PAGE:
Wednesday 5 May 2010.
What is authenticity?
Probably, over the course of Korea’s long history, most of Korea’s precious buildings have burned down and been rebuilt. It’s a natural hazard of building from sustainable materials such as wood. Marauding invaders or revolting slaves can cause great destruction with just a single spark.
The reconstruction work might be done using original techniques, or might incorporate some technological improvements. Probably most of us would not regard one of Korea’s national treasures as “unauthentic” simply because it has been burned down at some stage. But when precisely does a reconstruction become unauthentic?
Is moving an “authentic” old building from one place to another (as happened, for example, in the creation of the Yongin Folk Village) an act of preservation? Or is it the creation of a theme park? Is the construction of a completely new building using traditional methods committing some sort of fraud on the beholder, or is it evidence of showing a commendable respect for ancient tradition?
When a royal palace or collection of traditional buildings is taken over as a film set, does that somehow cheapen the structure? Probably not. When a collection of picturesque traditional-style buildings is built from scratch to serve as a film set, is the structure worthy of visiting in its own right? Or only if the film is really popular?
And what if you don’t know, when visiting the site, whether it’s “authentic” or not?
This last question was the one that was bugging me the most, as I was ferried to a beautiful spot up in the hills in Hadong County where a long-running TV series had been filmed. Everything was happening so fast that I didn’t know what I was seeing, and I didn’t have time to ask. Up in Daewonsa temple the following night, one of the monks would tell me to take things slowly and relax, but my schedule most of the time would not permit it.
So I had to go with the flow, and simply appreciate where I was on its own terms.
And that was fine. It was a very picturesque location. A yangban’s house, with a fishpond by the side of which young boys in noble hanbok were playing, had a pretty garden where the wind was gently stirring the trees. Inside the courtyard, a tea ceremony was being enacted as a 5 year-old girl humbly served tea to her mother, backing away five paces before turning to return to her station at the other side of the room. Tears were being shed by the onlookers at such filial piety and devotion.
Outside the courtyard, rustic farmers’ cottages fanned out along pathways and across the terraces. Tea bushes flanked the footpaths, and yellow rape flower added extra colour.
The village commanded spectacular views across the valley plain below. And in the centre of the plain, surrounded by a faintly mauve carpet of alfalfa, were two solitary pine trees. The locals called them the “Couple Pines” or the “Husband and Wife Pines” (부부송). Their very presence seemed poignant and melancholy, and you could imagine the landmark having special significance in a weepy melodrama…
…Sung-min and Eun-sook are childhood sweethearts and always used to play under the cool shade of the Couple Pines, flying their kites on New Year’s day and sucking on sweet watermelons in the heat of the summer. One day, they have to part, but vow to return in ten years time to see if their love can survive. Meanwhile it is discovered that Sung-min has an incurable disease, and Eun-sook has been secretly betrothed to … fill in the rest of the details yourself, as the sobbing soundtrack tugs at the heartstrings.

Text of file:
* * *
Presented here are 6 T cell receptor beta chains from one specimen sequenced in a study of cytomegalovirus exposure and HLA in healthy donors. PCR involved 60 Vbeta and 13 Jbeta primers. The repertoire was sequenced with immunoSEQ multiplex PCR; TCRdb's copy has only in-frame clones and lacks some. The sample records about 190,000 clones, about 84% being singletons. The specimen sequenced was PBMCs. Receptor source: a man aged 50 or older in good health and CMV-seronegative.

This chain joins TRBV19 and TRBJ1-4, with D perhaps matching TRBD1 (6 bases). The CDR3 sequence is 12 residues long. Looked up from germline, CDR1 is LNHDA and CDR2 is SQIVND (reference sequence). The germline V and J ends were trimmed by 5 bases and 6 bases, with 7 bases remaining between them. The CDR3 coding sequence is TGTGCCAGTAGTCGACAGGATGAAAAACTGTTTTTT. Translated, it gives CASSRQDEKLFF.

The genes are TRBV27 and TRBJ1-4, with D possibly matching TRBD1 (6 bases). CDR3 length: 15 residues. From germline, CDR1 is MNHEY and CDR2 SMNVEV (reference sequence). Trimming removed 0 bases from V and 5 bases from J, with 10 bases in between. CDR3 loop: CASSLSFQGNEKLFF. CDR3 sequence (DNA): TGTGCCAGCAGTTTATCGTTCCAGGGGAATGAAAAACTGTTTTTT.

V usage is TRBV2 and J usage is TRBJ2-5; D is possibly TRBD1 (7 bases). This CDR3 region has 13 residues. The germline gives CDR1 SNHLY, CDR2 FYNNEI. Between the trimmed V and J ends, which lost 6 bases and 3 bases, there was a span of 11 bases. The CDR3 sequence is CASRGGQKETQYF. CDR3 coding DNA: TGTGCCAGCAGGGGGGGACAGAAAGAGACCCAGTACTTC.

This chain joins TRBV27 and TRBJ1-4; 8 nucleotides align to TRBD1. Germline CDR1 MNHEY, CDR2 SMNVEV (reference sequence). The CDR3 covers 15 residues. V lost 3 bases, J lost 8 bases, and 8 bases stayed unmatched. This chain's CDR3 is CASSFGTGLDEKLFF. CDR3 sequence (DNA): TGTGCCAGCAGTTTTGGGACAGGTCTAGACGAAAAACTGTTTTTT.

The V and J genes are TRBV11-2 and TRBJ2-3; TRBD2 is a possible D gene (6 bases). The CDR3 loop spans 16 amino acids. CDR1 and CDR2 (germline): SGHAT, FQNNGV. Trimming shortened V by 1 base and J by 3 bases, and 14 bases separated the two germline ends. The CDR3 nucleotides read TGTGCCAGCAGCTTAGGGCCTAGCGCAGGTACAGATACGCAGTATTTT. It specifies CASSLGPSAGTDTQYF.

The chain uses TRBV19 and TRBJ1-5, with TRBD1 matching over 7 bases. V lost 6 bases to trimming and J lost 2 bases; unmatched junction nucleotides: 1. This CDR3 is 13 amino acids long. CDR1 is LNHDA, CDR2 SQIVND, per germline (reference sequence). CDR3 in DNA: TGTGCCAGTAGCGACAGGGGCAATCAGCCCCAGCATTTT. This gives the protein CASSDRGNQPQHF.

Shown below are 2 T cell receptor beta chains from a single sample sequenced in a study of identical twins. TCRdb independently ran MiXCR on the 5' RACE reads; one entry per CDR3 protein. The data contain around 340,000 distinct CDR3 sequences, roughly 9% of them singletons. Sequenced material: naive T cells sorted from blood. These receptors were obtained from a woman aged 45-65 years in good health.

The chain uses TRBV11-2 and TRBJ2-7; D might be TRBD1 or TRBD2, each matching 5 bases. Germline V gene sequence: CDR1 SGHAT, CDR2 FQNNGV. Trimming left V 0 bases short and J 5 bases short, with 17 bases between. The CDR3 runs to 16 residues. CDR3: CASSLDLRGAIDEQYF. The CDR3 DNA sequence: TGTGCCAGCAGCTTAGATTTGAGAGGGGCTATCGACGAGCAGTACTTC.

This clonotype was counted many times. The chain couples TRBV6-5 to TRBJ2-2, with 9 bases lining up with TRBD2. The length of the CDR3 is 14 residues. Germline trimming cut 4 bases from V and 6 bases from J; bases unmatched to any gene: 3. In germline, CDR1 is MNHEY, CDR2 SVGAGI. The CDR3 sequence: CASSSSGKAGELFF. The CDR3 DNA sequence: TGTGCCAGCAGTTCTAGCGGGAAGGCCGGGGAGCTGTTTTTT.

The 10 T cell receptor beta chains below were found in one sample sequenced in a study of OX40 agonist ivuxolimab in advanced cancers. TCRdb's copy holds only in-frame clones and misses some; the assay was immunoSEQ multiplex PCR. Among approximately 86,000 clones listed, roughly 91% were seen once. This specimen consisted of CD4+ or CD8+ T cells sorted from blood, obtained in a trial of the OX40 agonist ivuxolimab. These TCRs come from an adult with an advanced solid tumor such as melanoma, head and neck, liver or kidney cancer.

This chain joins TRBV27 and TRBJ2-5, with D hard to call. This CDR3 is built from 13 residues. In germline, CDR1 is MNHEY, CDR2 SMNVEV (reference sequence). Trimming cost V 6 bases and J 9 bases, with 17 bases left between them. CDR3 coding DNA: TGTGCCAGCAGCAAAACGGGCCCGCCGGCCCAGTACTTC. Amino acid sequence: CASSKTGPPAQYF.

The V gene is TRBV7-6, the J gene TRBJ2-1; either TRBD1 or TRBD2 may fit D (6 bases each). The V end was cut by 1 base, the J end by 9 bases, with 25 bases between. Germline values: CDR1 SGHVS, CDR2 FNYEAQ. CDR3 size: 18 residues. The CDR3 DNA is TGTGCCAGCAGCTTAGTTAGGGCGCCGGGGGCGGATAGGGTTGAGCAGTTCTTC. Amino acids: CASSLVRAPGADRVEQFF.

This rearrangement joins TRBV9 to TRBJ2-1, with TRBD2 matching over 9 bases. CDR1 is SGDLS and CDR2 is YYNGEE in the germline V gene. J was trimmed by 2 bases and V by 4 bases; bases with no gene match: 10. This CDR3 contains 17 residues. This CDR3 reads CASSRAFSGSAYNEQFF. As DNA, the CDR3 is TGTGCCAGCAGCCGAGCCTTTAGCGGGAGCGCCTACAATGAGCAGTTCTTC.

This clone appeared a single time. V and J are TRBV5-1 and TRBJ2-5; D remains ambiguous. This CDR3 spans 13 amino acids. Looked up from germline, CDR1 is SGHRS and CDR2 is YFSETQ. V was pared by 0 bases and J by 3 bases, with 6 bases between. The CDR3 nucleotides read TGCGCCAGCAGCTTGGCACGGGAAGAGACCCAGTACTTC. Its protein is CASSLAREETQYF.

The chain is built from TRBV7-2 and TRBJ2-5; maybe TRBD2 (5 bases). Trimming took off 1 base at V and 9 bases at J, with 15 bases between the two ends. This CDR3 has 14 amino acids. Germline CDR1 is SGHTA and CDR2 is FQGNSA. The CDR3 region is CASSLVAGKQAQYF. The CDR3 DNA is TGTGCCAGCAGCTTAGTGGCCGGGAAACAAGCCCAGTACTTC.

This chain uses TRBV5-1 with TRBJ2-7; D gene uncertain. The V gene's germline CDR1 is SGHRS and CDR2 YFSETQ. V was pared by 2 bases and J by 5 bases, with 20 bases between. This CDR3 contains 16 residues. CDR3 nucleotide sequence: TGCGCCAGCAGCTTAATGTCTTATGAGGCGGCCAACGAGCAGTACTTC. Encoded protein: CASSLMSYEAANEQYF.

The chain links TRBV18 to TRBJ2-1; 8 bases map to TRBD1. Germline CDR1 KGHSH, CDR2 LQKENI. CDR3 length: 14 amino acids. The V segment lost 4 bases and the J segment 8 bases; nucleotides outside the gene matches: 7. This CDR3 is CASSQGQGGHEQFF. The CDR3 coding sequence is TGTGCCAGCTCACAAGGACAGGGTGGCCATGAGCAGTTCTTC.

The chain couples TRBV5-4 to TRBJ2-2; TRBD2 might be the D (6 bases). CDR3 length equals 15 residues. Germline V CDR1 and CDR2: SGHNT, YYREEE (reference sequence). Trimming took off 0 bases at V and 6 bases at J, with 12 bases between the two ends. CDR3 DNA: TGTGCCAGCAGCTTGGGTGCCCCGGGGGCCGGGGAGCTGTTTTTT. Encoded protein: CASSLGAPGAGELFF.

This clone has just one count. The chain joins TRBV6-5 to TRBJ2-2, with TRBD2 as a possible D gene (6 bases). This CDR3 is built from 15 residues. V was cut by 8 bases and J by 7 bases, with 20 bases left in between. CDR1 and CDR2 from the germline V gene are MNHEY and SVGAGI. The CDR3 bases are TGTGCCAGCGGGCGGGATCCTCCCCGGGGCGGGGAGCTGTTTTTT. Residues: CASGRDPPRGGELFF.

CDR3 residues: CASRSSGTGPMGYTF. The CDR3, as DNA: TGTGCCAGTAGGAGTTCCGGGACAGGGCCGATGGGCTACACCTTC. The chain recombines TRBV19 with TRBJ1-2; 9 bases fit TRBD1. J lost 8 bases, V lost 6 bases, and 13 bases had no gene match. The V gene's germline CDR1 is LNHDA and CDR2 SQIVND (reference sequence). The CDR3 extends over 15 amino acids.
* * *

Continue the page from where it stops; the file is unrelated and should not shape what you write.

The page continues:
A plaque on one of the walls of the village announces that the location was used as the set for a long-running and hugely popular TV drama called Toji (토지, The Land), with the storyline by Park Kyung-ni (박경리). The Yangban’s house was billed as the House of Choi Champan (최참판) – even on maps of the area. And maybe in the story there really was a couple of star-crossed lovers for whom the couple pines had a special meaning. I just didn’t get the chance to ask.
Since returning to London, I’ve had a chance to find out more about Park Kyung-ni and The Land. Had I been more diligent in reading my news clippings over the years, the novel and the author would have registered immediately. It is a very familiar problem that Korean literature is not very well known outside of Korea, and that therefore Korean authors, too, are very little known. But Park Kyung-ni is of such importance that she merited a feature in The Times when she died in May 2008.
Park’s novel contains entirely fictional characters, and one of the central families in the saga is the yangban Choi family – the Choi Champan (“Magistrate Choi”) of the village I had just visited. So my curiosity was finally laid to rest: the village seems to have been built purely as a TV set. But very pretty it is.
The Land has been compared to Tolstoy’s War and Peace for its panoramic view of the impact of history on the people of a country. Ask a Korean about it, and he will probably tell you about its special place in the canon. It is of such importance in Korean literature that it has been registered in UNESCO’s Collection of Representative Works, which enabled funding for the first 10% of it to be translated into English. For those unfamiliar with The Land, a review, in the Korean Studies portal, of this translation by Agnita Tennant is a good introduction. The review finishes:
It is to be hoped that publication of this portion of Land is only the beginning, and that more of Park Kyung-ni’s panoramic novel will be translated in days to come.
Alas, the review was written in 1998, and we are still waiting.